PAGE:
Fledgling marijuana businesses in California face significant challenges following the Jan. 1 passage of the Adult Use of Marijuana Act (known as Proposition 64) . That measure made recreational cannabis legal in the state, but subject to a laundry list of stringent regulations businesses must abide. In addition, many local governments have set their own rules, and this is all heaped on to existing barriers under the federal Controlled Substances Act, 21 U.S.C. Section 812.
Good marijuana business attorneys recognize that even once a client clears all those hurdles, small operations often have an even bigger mountain to climb: Competition from cannabis mega-corporations. This has spurred a number of marijuana lawsuits against the state for failure to keep these bigger firms in check with sufficient regulation.
Specifically, some farmers are taking aim at the fact the law does not fully restrict acreage permitted per grower for marijuana.
In one example, California Growers Association, a nonprofit, mutual benefit corporation, has filed a lawsuit in Sacramento County Superior Court against the state’s agriculture department, challenging the lack of such a stipulation.
The farmers argue that without such a limit, they are positioned to lose their standing to large agribusinesses, which have resources to convert massive expanses of land, according to San Francisco Chronicle. This conflicts with provisions built into Proposition 64 to protect owners of small- and medium-sized marijuana cultivation operations.
California Growers Association v. California Department of Food and Agriculture states that Proposition 64 prohibits licenses for large-scale operations in the first five years of legalization and that the Food and Agriculture Department “has promulgated a regulatory loophole that eviscerates the statutory five-year prohibition overwhelmingly approved by California voters.”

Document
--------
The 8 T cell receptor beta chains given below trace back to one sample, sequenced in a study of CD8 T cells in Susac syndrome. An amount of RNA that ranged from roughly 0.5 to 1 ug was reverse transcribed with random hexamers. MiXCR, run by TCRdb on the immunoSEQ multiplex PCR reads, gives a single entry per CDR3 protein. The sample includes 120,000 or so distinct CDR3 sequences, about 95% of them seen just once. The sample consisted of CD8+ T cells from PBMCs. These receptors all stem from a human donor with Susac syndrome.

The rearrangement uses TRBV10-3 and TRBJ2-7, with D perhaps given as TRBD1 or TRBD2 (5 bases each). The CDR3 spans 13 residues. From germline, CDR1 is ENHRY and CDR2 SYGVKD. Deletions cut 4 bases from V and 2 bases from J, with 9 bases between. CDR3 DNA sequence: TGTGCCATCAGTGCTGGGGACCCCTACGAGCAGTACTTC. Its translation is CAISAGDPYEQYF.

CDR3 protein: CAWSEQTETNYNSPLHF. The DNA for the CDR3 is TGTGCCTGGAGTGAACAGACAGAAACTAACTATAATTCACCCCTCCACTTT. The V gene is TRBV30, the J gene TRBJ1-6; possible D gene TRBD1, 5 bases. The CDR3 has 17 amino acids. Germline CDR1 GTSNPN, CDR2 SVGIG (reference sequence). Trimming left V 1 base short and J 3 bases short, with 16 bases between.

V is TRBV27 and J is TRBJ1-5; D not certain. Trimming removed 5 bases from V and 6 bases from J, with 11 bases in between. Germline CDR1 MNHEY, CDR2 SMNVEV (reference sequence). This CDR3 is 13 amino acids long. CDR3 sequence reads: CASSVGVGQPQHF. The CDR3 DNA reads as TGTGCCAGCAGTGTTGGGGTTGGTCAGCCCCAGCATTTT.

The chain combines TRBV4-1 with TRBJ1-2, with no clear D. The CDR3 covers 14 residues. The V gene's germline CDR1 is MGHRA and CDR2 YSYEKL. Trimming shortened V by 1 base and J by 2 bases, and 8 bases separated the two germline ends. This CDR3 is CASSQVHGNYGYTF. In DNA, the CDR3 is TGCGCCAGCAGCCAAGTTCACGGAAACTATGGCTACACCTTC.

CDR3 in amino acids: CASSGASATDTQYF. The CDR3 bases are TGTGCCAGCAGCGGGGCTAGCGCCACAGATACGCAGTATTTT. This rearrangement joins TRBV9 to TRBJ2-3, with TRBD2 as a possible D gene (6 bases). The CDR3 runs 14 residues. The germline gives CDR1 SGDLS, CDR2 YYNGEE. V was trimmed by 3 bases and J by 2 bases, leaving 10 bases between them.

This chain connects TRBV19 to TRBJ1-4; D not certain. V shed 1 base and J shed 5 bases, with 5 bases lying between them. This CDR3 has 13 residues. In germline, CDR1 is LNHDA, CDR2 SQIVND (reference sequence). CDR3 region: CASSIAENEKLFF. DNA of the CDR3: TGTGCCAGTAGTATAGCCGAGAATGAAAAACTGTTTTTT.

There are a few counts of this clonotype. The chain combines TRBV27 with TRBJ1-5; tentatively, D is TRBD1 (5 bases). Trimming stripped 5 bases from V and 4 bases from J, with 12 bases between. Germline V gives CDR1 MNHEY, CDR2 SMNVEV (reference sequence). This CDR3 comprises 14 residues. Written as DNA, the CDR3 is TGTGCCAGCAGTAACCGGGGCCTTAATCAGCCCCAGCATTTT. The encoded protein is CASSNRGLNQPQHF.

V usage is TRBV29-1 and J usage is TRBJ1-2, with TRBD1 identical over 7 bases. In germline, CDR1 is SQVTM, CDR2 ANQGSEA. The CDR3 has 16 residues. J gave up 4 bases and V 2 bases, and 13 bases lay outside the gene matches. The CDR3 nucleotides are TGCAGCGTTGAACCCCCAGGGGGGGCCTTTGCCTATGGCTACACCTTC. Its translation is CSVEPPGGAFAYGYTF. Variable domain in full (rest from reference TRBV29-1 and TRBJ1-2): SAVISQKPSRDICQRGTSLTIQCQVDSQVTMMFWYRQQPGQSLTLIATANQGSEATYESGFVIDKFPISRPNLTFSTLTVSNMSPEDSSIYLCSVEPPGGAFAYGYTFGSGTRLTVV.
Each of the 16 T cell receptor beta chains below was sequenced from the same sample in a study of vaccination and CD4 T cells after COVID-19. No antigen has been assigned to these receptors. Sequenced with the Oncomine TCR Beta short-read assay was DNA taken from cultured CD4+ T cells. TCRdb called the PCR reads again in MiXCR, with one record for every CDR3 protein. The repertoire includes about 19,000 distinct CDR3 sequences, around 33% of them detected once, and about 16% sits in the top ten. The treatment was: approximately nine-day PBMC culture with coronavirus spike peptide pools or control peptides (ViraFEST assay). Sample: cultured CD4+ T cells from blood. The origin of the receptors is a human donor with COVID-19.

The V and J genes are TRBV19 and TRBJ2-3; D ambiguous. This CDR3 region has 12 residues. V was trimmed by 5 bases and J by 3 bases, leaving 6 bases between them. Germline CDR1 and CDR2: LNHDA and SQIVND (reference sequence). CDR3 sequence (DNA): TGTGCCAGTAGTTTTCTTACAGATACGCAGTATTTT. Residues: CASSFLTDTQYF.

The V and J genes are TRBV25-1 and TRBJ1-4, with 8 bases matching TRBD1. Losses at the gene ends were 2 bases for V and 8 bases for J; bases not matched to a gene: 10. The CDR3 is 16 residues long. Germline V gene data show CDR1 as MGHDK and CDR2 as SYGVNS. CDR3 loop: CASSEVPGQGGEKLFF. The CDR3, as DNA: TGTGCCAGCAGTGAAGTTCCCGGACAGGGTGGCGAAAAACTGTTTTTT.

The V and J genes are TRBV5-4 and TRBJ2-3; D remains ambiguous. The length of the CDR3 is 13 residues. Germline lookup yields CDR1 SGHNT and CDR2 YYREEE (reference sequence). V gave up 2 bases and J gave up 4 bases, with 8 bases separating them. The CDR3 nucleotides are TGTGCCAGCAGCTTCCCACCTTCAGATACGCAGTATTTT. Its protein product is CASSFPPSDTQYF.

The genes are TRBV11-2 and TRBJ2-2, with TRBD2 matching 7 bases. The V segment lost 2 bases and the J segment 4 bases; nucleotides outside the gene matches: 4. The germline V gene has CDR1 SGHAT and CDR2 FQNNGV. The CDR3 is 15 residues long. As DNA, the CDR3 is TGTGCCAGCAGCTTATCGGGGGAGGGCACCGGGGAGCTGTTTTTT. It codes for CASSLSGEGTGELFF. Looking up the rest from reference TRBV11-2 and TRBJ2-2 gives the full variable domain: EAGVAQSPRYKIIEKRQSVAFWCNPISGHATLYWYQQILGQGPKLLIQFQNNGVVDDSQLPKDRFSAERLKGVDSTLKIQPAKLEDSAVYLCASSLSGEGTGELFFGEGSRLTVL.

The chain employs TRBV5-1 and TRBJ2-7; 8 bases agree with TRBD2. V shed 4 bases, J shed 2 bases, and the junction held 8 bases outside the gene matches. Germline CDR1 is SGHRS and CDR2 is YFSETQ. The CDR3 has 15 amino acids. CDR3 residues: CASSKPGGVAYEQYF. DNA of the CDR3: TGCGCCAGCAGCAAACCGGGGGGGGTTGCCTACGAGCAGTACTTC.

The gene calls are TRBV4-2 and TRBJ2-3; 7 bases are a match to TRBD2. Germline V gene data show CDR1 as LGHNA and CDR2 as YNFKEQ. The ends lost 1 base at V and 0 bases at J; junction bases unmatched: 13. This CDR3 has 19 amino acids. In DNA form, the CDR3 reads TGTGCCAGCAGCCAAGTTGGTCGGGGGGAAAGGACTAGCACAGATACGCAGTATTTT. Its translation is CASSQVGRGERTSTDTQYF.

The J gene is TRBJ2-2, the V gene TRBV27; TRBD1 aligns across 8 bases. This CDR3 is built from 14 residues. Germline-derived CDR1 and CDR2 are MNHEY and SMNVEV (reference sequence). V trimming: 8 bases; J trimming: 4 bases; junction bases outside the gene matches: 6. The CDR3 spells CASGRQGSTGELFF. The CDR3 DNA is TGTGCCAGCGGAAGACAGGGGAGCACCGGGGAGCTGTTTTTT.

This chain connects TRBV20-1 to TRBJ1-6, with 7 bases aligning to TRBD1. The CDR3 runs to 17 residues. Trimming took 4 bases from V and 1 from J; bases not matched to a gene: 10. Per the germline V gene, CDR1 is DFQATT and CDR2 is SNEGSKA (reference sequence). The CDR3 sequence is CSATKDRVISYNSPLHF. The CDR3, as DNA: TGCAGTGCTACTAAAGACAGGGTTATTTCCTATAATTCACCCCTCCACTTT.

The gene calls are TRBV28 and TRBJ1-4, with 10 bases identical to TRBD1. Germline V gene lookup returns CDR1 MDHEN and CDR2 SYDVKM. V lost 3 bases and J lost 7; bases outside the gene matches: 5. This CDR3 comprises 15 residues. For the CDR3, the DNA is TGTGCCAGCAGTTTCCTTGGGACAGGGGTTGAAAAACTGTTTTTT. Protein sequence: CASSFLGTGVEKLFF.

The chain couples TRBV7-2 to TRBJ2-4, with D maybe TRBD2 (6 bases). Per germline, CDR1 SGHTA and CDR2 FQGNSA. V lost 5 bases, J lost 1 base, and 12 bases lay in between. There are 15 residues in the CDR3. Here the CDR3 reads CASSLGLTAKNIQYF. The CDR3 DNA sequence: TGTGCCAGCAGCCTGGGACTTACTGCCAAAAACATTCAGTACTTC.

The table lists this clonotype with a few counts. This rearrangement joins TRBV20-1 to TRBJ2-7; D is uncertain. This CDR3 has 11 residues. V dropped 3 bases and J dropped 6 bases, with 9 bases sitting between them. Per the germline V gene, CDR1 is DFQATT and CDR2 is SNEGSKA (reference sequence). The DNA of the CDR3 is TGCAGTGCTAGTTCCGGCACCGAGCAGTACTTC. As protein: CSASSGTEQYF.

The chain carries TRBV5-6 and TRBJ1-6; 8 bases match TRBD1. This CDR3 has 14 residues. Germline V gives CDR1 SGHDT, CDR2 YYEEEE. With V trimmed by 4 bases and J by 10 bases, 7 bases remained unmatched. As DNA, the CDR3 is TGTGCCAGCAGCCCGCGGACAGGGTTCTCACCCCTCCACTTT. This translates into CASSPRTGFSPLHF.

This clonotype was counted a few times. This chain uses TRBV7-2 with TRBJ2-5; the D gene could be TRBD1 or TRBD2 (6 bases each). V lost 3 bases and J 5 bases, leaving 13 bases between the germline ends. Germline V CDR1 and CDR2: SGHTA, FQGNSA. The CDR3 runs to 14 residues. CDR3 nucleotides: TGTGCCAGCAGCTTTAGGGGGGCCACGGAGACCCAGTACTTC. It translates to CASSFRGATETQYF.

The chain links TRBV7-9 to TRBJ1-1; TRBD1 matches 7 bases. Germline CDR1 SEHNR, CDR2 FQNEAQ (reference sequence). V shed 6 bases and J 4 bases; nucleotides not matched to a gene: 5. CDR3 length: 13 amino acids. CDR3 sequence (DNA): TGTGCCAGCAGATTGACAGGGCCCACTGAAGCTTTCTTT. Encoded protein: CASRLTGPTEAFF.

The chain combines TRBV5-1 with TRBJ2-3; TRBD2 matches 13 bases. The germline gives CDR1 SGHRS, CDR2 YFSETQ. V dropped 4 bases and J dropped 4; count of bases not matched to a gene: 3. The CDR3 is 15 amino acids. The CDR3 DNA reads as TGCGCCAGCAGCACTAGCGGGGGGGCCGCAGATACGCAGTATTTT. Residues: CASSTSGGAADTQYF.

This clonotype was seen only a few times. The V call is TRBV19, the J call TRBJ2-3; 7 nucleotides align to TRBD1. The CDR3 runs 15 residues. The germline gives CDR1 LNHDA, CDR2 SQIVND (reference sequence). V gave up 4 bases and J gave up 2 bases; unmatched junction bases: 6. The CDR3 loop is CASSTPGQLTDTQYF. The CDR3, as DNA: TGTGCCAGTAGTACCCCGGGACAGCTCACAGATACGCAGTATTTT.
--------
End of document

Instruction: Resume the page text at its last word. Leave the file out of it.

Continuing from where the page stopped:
Medical and Adult-Use Cannabis Regulation and Safety Act passed in June 2017 by the California Senate was supposed to reconcile Medical Cannabis Regulation and Safety Act with recreational legalization. But farmers say it created an inconsistency that they fear will be exploited.
According to the lawsuit, the state regulations do put a limit of one acre per license for “medium” farms, with one such license allowed per grower. A “small” license is meant for operations of up to one-quarter acre. But there is not a cap on the number of small marijuana cultivator licenses one grower can have, the lawsuit alleges. As such, larger corporations could use their extensive resources to buy as many small licenses as they want, edging out smaller farms and their ability to compete. The growers association said the counties most vulnerable are Humboldt, Trinity, and Mendocino counties in northern California, home of the Green Triangle, where it is estimated most marijuana in the United States is grown.
The lawsuit said that paving the way to agribusinesses would not only hurt local farmers, but it also could cause prices to drop so dramatically that businesses will opt to sell illegally and remove themselves from the burdensome restrictions.
Our Orange County marijuana legalization attorneys hope the state sees the potential harm lack of oversight could have to California business owners. It is our aim to make sure as many businesses as possible are compliant with local and state laws and support any measures that make that easier for entrepreneurs looking to get into the cannabis industry.
The Los Angeles CANNABIS LAW Group represents growers, dispensaries, collectives, patients, defendants, workers and those facing criminal marijuana charges. Call us at 714-937-2050.
Marijuana Growers Sue California Over Lack of Limits on Big Farms, Jan. 24, 2108, Peter Fimrite, San Francisco Chronicle
More Blog Entries:
Small Marijuana Growers Fear Corporate Takeover in California, May 13, 2016, Orange County Marijuana Legalization Attorneys Blog